The Chronicle can report on authority that there are well over 1,748 people languishing in the country's prisons, without proper or valid warrants for their continuous incarceration.
Available statistics gathered from the Centre for Human Rights and Civil Liberties (CHURCIL), through its occasional institutional visits to the various prison yards, indicates that as at November 15, 2008, the Nsawam Medium Security prison alone had 1, 224 inmates, who were being held without proper or valid warrants to justify their continuous detention, aside 12 other female prisoners who were being held at the same Nsawam Prison for similar reasons.
The Kumasi Central Prison also had 52 inmates, while the Koforidua local prison had 69.
The Ankaful Prison Annex also had 64 inmates, while the Akuse and Ho Central prisons had 63 and 53 inmates respectively, who are being held under similar conditions.
Both male and female put together, the Sekondi Central Prison by then had 60 inmates, whilst that of Winneba and Tarkwa had 42 and 30 respectively.
The rest are Sunyani Prisons 19, Wa Central Prisons 16, Navrongo 11, Yendi 10, Tamale Central Prisons 12, Kete-Krachi Prisons six, Kpando Local Prisons four, and one at the Obuasi Local Prisons.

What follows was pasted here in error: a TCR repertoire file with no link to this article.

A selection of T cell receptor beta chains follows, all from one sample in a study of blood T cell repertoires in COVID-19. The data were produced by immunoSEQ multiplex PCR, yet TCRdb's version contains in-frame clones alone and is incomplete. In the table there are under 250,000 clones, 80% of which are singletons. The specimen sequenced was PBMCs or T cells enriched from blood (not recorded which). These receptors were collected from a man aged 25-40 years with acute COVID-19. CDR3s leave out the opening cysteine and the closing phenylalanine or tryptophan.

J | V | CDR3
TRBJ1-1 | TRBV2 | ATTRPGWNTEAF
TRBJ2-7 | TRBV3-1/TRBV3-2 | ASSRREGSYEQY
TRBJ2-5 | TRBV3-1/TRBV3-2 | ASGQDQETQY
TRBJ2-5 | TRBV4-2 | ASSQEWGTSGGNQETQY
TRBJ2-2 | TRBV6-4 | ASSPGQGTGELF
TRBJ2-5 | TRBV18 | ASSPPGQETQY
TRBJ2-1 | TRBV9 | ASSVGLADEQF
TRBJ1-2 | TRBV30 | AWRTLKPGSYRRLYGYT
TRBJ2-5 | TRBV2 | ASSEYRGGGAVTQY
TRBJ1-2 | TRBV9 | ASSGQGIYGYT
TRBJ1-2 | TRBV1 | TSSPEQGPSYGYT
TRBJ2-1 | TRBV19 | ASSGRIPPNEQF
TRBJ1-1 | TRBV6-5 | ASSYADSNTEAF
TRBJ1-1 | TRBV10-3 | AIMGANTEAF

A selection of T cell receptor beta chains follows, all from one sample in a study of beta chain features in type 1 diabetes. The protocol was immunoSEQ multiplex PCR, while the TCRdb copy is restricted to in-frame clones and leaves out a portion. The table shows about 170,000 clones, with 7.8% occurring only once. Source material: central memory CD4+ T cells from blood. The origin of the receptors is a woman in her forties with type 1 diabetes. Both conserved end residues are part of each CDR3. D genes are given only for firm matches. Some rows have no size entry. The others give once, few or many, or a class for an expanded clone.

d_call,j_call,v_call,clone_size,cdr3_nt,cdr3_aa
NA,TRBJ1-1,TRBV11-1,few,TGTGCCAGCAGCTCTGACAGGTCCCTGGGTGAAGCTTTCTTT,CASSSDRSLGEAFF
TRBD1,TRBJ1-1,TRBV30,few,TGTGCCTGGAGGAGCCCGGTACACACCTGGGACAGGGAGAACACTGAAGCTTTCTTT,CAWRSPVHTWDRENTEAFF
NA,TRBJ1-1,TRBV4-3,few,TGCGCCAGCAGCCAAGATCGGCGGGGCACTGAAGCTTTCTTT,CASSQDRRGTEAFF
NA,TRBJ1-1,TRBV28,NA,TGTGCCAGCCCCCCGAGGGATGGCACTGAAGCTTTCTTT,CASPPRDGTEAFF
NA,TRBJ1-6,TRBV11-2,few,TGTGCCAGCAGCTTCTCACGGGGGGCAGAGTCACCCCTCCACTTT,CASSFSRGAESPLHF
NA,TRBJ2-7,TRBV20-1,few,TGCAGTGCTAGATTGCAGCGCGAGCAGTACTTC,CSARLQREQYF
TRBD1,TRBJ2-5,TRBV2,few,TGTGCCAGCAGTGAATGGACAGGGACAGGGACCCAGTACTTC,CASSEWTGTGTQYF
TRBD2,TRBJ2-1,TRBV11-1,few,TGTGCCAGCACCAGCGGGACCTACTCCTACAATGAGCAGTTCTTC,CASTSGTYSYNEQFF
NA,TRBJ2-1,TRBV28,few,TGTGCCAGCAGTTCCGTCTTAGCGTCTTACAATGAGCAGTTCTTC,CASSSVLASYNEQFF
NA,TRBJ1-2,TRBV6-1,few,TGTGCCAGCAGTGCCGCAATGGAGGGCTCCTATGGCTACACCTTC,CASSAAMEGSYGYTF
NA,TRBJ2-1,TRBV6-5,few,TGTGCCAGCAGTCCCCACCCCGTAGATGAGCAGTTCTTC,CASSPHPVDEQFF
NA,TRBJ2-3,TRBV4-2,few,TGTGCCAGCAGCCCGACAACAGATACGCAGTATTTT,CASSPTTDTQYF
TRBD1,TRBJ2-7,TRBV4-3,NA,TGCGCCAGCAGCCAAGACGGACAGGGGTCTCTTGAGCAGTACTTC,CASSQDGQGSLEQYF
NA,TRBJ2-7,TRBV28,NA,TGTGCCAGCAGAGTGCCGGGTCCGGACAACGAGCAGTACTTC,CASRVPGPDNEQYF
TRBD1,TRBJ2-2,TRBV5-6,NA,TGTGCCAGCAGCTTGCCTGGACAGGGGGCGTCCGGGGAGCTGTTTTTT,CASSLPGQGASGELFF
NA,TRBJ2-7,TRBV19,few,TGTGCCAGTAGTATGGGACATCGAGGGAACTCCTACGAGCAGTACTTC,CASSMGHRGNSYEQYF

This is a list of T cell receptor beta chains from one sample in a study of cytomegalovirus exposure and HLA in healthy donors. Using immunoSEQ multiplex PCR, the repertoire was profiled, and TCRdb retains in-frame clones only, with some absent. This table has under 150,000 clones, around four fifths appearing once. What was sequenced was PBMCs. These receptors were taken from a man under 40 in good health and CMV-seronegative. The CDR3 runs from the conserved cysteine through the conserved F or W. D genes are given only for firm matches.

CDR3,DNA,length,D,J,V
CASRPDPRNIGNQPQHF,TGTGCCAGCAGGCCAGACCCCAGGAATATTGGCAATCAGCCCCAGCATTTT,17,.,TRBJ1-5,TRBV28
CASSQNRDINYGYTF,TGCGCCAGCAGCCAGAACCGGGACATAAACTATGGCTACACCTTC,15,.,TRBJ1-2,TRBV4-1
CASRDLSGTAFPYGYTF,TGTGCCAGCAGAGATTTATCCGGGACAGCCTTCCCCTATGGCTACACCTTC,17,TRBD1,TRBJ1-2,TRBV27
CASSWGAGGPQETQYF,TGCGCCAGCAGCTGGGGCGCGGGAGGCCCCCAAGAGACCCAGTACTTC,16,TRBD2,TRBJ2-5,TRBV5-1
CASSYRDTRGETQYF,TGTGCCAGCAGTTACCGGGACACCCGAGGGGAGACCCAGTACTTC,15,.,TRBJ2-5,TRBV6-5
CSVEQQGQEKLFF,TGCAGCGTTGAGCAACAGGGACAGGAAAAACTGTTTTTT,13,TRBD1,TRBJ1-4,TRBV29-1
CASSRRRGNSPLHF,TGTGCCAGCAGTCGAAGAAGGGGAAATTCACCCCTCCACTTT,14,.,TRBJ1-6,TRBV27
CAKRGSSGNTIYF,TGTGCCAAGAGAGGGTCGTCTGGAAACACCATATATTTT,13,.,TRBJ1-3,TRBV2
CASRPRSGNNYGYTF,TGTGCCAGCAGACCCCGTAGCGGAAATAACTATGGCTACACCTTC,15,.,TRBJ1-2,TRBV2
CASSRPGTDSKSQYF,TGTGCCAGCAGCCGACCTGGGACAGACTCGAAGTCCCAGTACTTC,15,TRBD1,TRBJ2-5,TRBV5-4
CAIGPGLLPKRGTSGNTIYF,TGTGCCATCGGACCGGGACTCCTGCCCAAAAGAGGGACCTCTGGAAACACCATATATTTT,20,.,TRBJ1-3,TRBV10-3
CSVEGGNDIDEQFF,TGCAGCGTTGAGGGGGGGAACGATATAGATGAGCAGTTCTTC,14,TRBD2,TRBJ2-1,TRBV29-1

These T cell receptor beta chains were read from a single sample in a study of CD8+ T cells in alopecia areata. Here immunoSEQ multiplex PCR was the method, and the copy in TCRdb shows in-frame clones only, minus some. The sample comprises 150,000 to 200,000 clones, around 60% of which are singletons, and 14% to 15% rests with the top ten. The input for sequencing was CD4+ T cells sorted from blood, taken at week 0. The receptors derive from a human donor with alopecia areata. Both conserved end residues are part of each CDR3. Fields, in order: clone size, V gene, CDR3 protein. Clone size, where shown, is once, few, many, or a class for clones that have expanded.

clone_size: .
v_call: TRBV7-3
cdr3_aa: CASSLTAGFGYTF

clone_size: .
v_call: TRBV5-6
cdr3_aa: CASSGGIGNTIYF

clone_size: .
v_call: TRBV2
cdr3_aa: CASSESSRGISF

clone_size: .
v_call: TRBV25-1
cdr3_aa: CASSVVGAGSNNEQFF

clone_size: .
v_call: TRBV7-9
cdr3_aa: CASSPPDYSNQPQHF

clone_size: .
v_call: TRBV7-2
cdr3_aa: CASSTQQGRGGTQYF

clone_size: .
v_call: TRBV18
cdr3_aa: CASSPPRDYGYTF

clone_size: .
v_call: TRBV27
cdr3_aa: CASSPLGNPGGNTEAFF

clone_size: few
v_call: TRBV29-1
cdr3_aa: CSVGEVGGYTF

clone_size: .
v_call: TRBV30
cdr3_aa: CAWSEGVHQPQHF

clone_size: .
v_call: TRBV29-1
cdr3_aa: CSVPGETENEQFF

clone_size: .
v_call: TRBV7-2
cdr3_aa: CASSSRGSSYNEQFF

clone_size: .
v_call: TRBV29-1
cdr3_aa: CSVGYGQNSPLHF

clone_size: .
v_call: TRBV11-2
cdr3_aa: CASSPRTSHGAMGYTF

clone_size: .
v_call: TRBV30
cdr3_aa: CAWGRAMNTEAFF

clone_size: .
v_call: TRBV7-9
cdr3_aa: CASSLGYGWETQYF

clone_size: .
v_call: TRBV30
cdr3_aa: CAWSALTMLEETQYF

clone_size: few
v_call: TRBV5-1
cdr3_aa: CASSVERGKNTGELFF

The situation has arisen as a result of the inability of prosecutors and court officials to either trace or locate dockets covering the cases involved.
This, is in spite of an earlier ultimatum issued by the then Attorney-General (A-G) and Minister of Justice, Mr. Joe Ghartey, and the immediate-past Inspector General of Police (IGP), Patrick Kwarteng Acheampong, in which the two gave the police prosecutors a 14-day ultimatum on October 22, 2008, to renew the expired warrants of remand prisoners, or face disciplinary action.
This was after CHURCIL, a partner in the Joe Ghartey instituted 'Justice for All Project,' issued a report after undertaking a six months check on prisoners, in which it noted that over 300 remand prisoners were being held at the Nsawam Medium Security Prison, though their warrants had long expired.
At the time, the A-G gave his word that in the case where the prosecutors were unable to take steps to renew the warrants of such prisonsers within the given period, he was going to take steps to ensure that they were released on bail.
In the light of this, the Executive Director of the CHURCIL and legal whiz kid, Kojo Graham, has demanded that the prisoners be set free, since their continued stay in the prisons did not only amount to an illegality, but also constituted a serious breach of their fundamental human rights, as enshrined in the constitution and other international conventions.
In an interview with this reporter, Mr. Graham reiterated his call for the urgent need to set up special courts, across the length and breadth of the country, to handle and dispense the backlog of cases involving remand prisoners, in order not to aggravate the situation at the already choked prisons in the country.